Leaving the scene of an automobile accident and driving on a suspended driver’s license are obviously against the law. Somehow star Florida State University cornerback P.J. Williams was not charged with either offense on October 5 when he fled the scene of an accident he caused while driving on a suspended license. The evidence also indicates that Mr. Williams may have been driving while intoxicated at the time of the car accident, typical of hit-and-run cases.
Of course, Florida State was #1 last year and is again #1 in the polls. And you’ll remember the Jameis Winston debacle. At least Dallas Cowboy Josh Brent was prosecuted and convicted when he was DWI and killed his best friend in that horrible DWI wreck two years ago.
Police and University Cover-Up
Tallahassee police issued two traffic citations to Mr. Williams, but never began to question whether the football star had been drinking at a time when bars had just closed or why he fled the car crash. FSU police intervened, even though they had no jurisdiction in that area.
Tallahassee Police then deleted Williams’s case from its online data reporting and have delayed a court date so that any other legal action will take place after the national championship game.
This preferential treatment puts all drivers at risk and sends out terrible signals to others, especially young people.
Both Cars Totaled in Hit-and-Run Accident
Mr. Williams turned his Buick Century into the path of 18-year college student Ian Keith. Mr. Keith’s Honda S.U.V. spun out of control, the car crumpled and its airbags deployed. Both vehicles were totaled. Shaken, Mr. Keith waited for police to arrive. Only then did he realize the occupants of the Buick, including another cornerback, were gone. The law enforcement officers began a hit-and-run investigation.
But then Mr. Williams and his friends returned to the scene approximately 20 to 30 minutes later. Other football players, the director of player development for the FSU football program, and FSU campus police also showed up. In the end, the officers cited Mr. Williams with traffic infractions for improper turn and for “unknowingly” driving on a suspended license, but did not charge him with a crime. The incident did not even appear on the public online database as is the norm for police calls.
Hit-and-Run Football Player May Have Been Guilty of DUI
Mr. Williams’ auto accident occurred at 2.37am on a Sunday morning, right after the bars in Tallahassee had shut down and a numerous drunk drivers likely filed out onto the road. Not everybody driving at this hour had been drinking. The hard working Mr. Keith was on his way home from his job at the Olive Garden when Mr. Williams ran into him. However, police should surely be aware that drunk driving increases after last call on a Saturday night. When a driver flees the scene at this hour, police usually base their investigation on the presumption that the driver was drunk. But not here.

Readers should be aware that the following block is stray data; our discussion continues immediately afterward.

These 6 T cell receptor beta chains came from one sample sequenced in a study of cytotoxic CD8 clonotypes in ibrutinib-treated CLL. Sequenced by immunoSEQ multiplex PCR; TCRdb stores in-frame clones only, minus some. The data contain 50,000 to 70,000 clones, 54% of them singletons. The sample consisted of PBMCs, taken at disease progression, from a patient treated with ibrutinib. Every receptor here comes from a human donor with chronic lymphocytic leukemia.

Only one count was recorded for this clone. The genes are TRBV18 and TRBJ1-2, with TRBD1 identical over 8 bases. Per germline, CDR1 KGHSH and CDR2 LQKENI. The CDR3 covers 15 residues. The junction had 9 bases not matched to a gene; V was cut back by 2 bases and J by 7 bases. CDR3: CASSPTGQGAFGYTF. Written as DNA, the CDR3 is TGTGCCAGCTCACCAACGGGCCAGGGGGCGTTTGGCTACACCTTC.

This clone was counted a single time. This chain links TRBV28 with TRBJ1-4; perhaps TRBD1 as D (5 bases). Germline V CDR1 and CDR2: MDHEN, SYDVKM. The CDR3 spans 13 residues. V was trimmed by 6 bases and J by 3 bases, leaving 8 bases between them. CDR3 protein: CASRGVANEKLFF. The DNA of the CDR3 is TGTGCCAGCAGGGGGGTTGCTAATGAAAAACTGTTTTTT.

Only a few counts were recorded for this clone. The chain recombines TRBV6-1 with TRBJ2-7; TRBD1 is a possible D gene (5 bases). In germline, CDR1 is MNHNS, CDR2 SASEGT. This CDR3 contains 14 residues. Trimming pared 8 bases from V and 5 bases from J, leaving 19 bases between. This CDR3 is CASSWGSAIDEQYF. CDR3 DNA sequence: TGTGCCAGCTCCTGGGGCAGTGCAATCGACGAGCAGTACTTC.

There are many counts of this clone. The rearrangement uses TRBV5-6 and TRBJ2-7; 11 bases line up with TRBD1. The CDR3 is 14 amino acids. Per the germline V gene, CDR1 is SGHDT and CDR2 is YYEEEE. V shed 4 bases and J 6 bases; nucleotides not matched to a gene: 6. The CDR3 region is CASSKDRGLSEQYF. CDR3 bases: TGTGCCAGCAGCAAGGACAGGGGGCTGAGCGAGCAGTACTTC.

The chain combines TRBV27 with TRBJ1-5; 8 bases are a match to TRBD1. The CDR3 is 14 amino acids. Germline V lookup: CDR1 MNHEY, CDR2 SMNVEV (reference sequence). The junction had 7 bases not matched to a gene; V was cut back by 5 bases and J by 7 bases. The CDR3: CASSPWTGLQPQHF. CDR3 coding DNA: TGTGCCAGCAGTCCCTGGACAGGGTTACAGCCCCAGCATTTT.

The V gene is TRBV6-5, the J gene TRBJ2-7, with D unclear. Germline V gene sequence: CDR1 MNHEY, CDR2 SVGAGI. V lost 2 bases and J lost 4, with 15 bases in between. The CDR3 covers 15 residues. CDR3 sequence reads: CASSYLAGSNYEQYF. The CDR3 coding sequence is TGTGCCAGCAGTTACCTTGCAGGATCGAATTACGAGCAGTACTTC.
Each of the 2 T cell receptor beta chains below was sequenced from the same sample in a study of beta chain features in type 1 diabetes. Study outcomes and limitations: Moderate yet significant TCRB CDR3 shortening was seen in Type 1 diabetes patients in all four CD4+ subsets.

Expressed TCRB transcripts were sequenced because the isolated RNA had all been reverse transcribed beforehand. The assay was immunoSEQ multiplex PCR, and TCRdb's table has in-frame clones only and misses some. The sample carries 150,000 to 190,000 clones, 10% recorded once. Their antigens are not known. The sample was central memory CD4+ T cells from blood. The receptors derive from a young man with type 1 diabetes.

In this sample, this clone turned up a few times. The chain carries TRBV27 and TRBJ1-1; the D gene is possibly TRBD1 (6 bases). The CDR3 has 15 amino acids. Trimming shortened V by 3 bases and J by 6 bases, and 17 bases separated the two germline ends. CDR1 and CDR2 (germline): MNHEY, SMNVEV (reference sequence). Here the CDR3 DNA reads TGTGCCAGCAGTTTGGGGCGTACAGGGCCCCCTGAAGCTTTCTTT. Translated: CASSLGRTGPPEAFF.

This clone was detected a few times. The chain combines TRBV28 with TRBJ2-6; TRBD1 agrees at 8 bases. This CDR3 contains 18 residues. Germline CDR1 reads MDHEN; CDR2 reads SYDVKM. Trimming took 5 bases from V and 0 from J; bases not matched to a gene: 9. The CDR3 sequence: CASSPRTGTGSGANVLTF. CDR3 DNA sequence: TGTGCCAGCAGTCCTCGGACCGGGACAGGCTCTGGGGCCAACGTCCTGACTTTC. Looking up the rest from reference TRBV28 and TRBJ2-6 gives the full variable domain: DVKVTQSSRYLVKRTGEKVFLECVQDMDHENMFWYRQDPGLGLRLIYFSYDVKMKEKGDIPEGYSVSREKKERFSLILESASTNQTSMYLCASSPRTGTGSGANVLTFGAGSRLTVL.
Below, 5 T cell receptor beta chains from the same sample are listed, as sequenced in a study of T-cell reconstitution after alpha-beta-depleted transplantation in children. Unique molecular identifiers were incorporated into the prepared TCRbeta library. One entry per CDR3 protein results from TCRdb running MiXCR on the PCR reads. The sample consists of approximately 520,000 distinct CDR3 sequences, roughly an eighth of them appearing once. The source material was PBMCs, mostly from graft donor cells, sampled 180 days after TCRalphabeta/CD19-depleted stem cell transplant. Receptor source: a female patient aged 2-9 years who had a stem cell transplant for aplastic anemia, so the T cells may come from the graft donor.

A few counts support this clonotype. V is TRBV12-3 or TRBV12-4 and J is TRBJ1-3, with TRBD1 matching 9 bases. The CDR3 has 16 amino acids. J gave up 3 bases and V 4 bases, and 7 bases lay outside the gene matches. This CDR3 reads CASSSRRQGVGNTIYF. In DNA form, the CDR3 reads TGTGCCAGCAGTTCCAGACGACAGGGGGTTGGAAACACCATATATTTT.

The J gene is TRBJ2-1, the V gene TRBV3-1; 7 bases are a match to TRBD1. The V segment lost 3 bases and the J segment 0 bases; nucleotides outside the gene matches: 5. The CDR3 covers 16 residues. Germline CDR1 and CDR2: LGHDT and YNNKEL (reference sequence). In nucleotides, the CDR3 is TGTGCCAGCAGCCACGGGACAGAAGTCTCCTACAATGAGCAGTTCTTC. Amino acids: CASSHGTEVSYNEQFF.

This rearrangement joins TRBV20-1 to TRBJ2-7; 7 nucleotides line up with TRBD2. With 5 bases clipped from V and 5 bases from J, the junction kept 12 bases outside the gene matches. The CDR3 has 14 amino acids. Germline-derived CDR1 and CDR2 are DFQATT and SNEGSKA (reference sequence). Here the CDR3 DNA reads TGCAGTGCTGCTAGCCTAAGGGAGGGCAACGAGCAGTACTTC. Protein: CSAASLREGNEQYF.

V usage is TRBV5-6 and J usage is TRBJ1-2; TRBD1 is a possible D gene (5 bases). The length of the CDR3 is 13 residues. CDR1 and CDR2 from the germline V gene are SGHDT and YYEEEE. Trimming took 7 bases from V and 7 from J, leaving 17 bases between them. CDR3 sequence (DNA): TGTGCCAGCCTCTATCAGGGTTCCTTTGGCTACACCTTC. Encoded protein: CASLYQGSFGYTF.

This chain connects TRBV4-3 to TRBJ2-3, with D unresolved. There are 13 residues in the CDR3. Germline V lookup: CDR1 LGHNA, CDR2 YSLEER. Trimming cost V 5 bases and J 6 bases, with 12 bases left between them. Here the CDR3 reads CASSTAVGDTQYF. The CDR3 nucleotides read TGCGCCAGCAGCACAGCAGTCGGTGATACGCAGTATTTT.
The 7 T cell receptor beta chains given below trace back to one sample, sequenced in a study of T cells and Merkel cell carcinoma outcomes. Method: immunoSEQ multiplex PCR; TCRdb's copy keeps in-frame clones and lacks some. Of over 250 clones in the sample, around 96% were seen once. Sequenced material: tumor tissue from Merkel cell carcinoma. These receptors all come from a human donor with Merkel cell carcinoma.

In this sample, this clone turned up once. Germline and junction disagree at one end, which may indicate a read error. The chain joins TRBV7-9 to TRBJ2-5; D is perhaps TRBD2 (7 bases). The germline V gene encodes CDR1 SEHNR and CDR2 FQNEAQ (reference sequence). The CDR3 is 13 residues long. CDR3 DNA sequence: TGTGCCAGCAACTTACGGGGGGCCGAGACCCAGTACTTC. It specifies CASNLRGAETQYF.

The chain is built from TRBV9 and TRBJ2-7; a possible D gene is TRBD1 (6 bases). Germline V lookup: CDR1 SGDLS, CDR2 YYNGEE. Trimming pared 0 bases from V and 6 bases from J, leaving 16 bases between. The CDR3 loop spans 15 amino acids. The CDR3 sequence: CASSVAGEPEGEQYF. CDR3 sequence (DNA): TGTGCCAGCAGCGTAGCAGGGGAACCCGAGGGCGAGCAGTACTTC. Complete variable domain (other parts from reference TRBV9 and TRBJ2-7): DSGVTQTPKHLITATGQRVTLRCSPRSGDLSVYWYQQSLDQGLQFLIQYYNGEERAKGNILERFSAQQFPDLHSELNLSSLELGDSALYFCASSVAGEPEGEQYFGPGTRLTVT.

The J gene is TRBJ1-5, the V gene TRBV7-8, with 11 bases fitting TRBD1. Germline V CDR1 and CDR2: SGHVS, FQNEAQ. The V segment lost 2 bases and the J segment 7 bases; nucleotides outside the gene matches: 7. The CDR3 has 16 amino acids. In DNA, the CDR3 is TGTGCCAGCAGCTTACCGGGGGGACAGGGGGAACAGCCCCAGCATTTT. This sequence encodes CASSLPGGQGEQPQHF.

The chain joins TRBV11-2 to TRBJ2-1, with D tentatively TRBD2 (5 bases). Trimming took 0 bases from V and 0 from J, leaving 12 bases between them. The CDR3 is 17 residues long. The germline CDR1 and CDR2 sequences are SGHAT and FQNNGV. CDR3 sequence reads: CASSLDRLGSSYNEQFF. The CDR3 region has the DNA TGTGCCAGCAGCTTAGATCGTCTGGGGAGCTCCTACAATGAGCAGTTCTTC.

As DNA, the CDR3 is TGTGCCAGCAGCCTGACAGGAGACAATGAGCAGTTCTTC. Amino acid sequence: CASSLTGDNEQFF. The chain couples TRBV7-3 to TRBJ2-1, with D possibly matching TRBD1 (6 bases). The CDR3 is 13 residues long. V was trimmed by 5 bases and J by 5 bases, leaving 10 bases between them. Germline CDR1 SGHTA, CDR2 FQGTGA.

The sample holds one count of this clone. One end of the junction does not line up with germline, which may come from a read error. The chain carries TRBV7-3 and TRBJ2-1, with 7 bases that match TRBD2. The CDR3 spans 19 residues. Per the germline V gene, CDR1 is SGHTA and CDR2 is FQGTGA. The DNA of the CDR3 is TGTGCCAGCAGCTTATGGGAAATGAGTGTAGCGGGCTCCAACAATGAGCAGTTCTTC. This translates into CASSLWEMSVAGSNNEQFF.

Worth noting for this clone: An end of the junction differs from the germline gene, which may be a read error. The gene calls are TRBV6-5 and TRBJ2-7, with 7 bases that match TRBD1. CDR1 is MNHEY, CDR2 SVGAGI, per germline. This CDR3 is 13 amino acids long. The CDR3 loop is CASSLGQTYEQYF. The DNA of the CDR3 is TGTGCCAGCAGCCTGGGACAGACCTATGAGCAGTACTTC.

When Mr. Williams tried to explain himself, his friend told him to be quiet because he sounded drunk. Mr. Keith confirmed that he seemed drunk. Unfortunately, because police failed to adequately investigate the car crash, whether Mr. Williams was drinking when he hit Mr. Keith’s vehicle cannot be proven.
This case represents an unjust trend where celebrities, athletes and politicians are treated differently than others. When it comes to DUI or hit-and-run, all drivers should be held to the strict letter of the law. We have too much at stake for police to give anybody special treatment.
Were You Injured by a Hit-and-Run or Drunk Driver?
I just successfully resolved a similar case when a man left a wedding reception, crashed into my 20 year old client coming home from work, and then fled the scene — in a tuxedo — and the presumably drunk driver’s insurance company denied that its policyholder did anything wrong other than cause the crash.
The mother of my client graciously wrote this on a Google Review:
We retained Mr. Berenson for my son when he was hit by a drunk driver who fled the scene on foot. I tried to handle on my own with the insurance but that was a huge mistake. Mr. Berenson has fought to get my son the best settlement and kept us informed the entire time. Thank you so much!
I am also about to file suit on a similar case when a man hit my client and fled. Many hit-and-runs involve a drunk driver. That is why Texas laws impose the same sentence for a DUI manslaughter or accident with injuries as for a hit-and-run accident in which somebody is seriously injured or killed.
If you have been hurt in a auto or truck collision, my firm, Bill Berenson Injury Law,can help you recover. Call our office at 817-885-8000 or toll-free at 1-888-801-8585 to schedule your free claim evaluation.